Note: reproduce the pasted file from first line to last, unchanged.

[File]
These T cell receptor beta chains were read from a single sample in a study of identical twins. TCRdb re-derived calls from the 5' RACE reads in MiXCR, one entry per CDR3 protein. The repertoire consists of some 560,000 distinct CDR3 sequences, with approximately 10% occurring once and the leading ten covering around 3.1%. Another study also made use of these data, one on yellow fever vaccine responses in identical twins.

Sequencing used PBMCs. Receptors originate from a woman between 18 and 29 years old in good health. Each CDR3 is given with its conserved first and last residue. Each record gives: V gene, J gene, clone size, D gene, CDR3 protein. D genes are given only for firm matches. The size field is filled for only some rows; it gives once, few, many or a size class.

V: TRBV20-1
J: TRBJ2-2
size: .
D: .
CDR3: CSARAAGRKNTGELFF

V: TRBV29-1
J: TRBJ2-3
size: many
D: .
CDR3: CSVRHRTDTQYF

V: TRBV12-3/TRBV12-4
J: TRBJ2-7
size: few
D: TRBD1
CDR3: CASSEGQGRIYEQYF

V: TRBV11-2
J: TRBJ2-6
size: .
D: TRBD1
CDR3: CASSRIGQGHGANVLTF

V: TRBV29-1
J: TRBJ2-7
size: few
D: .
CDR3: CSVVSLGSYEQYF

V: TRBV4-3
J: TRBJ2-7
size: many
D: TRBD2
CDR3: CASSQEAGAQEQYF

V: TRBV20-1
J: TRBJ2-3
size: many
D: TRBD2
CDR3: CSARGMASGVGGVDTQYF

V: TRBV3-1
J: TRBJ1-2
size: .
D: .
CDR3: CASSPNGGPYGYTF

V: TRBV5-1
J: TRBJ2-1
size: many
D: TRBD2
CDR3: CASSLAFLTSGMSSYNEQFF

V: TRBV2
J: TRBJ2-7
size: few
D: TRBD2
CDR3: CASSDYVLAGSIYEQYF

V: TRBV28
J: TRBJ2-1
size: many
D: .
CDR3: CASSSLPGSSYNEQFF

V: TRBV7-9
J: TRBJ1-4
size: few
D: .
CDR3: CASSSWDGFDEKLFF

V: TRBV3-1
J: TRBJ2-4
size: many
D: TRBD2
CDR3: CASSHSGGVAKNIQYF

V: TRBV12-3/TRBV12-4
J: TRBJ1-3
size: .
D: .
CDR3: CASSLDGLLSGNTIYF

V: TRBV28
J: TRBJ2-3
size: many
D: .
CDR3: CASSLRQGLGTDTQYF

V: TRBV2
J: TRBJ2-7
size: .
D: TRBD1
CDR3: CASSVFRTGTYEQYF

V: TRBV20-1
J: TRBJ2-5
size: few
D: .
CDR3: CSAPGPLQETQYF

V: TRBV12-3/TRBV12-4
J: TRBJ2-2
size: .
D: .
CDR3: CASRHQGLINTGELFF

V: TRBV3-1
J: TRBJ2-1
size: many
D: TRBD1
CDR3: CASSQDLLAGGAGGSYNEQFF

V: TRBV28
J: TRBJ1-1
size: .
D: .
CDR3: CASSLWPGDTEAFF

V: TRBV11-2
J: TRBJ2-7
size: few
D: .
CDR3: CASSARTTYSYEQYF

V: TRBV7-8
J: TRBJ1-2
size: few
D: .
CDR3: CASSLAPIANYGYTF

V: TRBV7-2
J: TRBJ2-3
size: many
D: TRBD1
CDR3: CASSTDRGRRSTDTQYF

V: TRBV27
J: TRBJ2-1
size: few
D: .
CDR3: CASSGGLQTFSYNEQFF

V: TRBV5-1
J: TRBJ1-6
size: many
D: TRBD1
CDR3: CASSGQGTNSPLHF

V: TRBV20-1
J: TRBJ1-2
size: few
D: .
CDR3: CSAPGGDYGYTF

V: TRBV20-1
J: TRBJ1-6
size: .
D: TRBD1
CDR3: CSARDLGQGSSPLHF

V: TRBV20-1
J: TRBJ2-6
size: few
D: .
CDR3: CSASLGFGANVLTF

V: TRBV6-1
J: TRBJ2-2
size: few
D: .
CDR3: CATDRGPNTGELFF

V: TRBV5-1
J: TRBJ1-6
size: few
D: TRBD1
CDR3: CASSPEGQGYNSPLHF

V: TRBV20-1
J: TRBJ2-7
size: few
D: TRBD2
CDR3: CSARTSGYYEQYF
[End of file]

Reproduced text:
These T cell receptor beta chains were read from a single sample in a study of identical twins. TCRdb re-derived calls from the 5' RACE reads in MiXCR, one entry per CDR3 protein. The repertoire consists of some 560,000 distinct CDR3 sequences, with approximately 10% occurring once and the leading ten covering around 3.1%. Another study also made use of these data, one on yellow fever vaccine responses in identical twins.

Sequencing used PBMCs. Receptors originate from a woman between 18 and 29 years old in good health. Each CDR3 is given with its conserved first and last residue. Each record gives: V gene, J gene, clone size, D gene, CDR3 protein. D genes are given only for firm matches. The size field is filled for only some rows; it gives once, few, many or a size class.

V: TRBV20-1
J: TRBJ2-2
size: .
D: .
CDR3: CSARAAGRKNTGELFF

V: TRBV29-1
J: TRBJ2-3
size: many
D: .
CDR3: CSVRHRTDTQYF

V: TRBV12-3/TRBV12-4
J: TRBJ2-7
size: few
D: TRBD1
CDR3: CASSEGQGRIYEQYF

V: TRBV11-2
J: TRBJ2-6
size: .
D: TRBD1
CDR3: CASSRIGQGHGANVLTF

V: TRBV29-1
J: TRBJ2-7
size: few
D: .
CDR3: CSVVSLGSYEQYF

V: TRBV4-3
J: TRBJ2-7
size: many
D: TRBD2
CDR3: CASSQEAGAQEQYF

V: TRBV20-1
J: TRBJ2-3
size: many
D: TRBD2
CDR3: CSARGMASGVGGVDTQYF

V: TRBV3-1
J: TRBJ1-2
size: .
D: .
CDR3: CASSPNGGPYGYTF

V: TRBV5-1
J: TRBJ2-1
size: many
D: TRBD2
CDR3: CASSLAFLTSGMSSYNEQFF

V: TRBV2
J: TRBJ2-7
size: few
D: TRBD2
CDR3: CASSDYVLAGSIYEQYF

V: TRBV28
J: TRBJ2-1
size: many
D: .
CDR3: CASSSLPGSSYNEQFF

V: TRBV7-9
J: TRBJ1-4
size: few
D: .
CDR3: CASSSWDGFDEKLFF

V: TRBV3-1
J: TRBJ2-4
size: many
D: TRBD2
CDR3: CASSHSGGVAKNIQYF

V: TRBV12-3/TRBV12-4
J: TRBJ1-3
size: .
D: .
CDR3: CASSLDGLLSGNTIYF

V: TRBV28
J: TRBJ2-3
size: many
D: .
CDR3: CASSLRQGLGTDTQYF

V: TRBV2
J: TRBJ2-7
size: .
D: TRBD1
CDR3: CASSVFRTGTYEQYF

V: TRBV20-1
J: TRBJ2-5
size: few
D: .
CDR3: CSAPGPLQETQYF

V: TRBV12-3/TRBV12-4
J: TRBJ2-2
size: .
D: .
CDR3: CASRHQGLINTGELFF

V: TRBV3-1
J: TRBJ2-1
size: many
D: TRBD1
CDR3: CASSQDLLAGGAGGSYNEQFF

V: TRBV28
J: TRBJ1-1
size: .
D: .
CDR3: CASSLWPGDTEAFF

V: TRBV11-2
J: TRBJ2-7
size: few
D: .
CDR3: CASSARTTYSYEQYF

V: TRBV7-8
J: TRBJ1-2
size: few
D: .
CDR3: CASSLAPIANYGYTF

V: TRBV7-2
J: TRBJ2-3
size: many
D: TRBD1
CDR3: CASSTDRGRRSTDTQYF

V: TRBV27
J: TRBJ2-1
size: few
D: .
CDR3: CASSGGLQTFSYNEQFF

V: TRBV5-1
J: TRBJ1-6
size: many
D: TRBD1
CDR3: CASSGQGTNSPLHF

V: TRBV20-1
J: TRBJ1-2
size: few
D: .
CDR3: CSAPGGDYGYTF

V: TRBV20-1
J: TRBJ1-6
size: .
D: TRBD1
CDR3: CSARDLGQGSSPLHF

V: TRBV20-1
J: TRBJ2-6
size: few
D: .
CDR3: CSASLGFGANVLTF

V: TRBV6-1
J: TRBJ2-2
size: few
D: .
CDR3: CATDRGPNTGELFF

V: TRBV5-1
J: TRBJ1-6
size: few
D: TRBD1
CDR3: CASSPEGQGYNSPLHF

V: TRBV20-1
J: TRBJ2-7
size: few
D: TRBD2
CDR3: CSARTSGYYEQYF